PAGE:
HIST 691:001: Museum Studies
This course is designed to introduce graduate students to the theory and practice of museums with an emphasis on history institutions. We will examine the origins of museums and the leaders who helped shape the field. History and memory, surviving controversy, the changing role of museums, museum learning, creating exhibitions, the future of museums, and museums and innovation are among the issues which will be covered. In the process the class will gain an understanding of the numerous challenges facing museums as well as the process of proposing, researching, and executing an exhibition.
(T 7:20-10:00 pm)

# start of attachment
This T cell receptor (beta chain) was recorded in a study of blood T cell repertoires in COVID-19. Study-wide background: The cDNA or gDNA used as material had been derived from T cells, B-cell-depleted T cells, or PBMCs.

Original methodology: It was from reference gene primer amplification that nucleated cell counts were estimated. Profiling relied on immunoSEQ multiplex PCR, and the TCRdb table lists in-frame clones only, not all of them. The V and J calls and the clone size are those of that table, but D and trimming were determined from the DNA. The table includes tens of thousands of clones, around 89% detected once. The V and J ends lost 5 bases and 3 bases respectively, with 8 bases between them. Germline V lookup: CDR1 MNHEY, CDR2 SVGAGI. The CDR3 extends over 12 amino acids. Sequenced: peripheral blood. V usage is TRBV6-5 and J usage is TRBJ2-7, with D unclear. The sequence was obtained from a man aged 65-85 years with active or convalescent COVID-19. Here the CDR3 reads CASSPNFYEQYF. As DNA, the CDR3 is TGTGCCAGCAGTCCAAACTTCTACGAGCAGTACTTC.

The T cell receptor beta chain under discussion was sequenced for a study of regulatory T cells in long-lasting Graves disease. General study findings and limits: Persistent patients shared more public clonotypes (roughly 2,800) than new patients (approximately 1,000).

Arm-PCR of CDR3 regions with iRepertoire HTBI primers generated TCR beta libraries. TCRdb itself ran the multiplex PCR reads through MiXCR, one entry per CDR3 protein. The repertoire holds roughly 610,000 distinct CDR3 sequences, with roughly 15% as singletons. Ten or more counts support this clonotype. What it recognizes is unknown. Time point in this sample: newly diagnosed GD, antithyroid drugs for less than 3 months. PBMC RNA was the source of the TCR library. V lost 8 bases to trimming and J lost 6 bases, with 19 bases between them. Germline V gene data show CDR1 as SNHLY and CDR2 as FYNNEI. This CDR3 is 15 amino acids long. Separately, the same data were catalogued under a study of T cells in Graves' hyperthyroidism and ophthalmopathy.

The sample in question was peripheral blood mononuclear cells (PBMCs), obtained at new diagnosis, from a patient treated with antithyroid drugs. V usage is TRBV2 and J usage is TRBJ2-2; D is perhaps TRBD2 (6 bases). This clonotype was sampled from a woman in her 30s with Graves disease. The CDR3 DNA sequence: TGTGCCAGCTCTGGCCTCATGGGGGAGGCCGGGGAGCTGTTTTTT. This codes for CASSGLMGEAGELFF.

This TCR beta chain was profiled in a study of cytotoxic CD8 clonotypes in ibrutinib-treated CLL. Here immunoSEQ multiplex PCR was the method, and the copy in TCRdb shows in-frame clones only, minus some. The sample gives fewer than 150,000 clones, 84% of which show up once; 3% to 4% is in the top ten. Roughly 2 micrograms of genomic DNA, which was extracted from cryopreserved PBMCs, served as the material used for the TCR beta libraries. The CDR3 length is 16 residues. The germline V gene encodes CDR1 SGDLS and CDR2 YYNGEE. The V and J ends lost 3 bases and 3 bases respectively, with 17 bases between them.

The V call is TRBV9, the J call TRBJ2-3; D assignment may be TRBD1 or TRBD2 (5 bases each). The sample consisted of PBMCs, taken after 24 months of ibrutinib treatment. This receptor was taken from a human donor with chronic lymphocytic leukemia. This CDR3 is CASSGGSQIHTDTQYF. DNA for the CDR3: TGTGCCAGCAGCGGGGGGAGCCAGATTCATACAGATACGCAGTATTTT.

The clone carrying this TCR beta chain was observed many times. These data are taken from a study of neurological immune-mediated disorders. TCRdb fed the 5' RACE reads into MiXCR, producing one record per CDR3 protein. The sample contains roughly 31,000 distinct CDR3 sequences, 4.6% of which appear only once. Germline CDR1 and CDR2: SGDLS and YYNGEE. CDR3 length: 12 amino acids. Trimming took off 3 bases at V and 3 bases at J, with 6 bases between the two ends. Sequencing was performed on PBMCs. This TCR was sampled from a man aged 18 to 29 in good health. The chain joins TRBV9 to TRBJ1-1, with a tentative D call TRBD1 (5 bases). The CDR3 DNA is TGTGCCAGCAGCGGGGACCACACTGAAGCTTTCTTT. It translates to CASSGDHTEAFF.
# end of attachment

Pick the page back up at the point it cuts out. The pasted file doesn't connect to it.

HIST 499:003: Senior Seminar in History: Slavery, Abolition and the Underground Railroad
This course focuses on researching slavery, abolition, and the Underground Railroad. Your research projects will grow out of your increased understanding of these activities and their operation. Slavery and its abolition were one of the major issues in the United States leading up to the Civil War. The participants of the Underground Railroad took direct action to undermine slavery by seeking freedom as well as aiding enslaved people seeking freedom. Reading the ideas and stories about these topics, investigating how they functioned, and examining how historians have assessed this movement will provide the foundation for the research conducted by class participants.
The Underground Railroad was a complex operation which over the years has had many myths connected to it. Sorting the myths from reality will enable students to better understand how historians assess research material and craft a thesis for their work. They will then apply these insights to the writing of their own well-researched and thoughtfully presented major research paper.
(W 1:30-4:10 pm)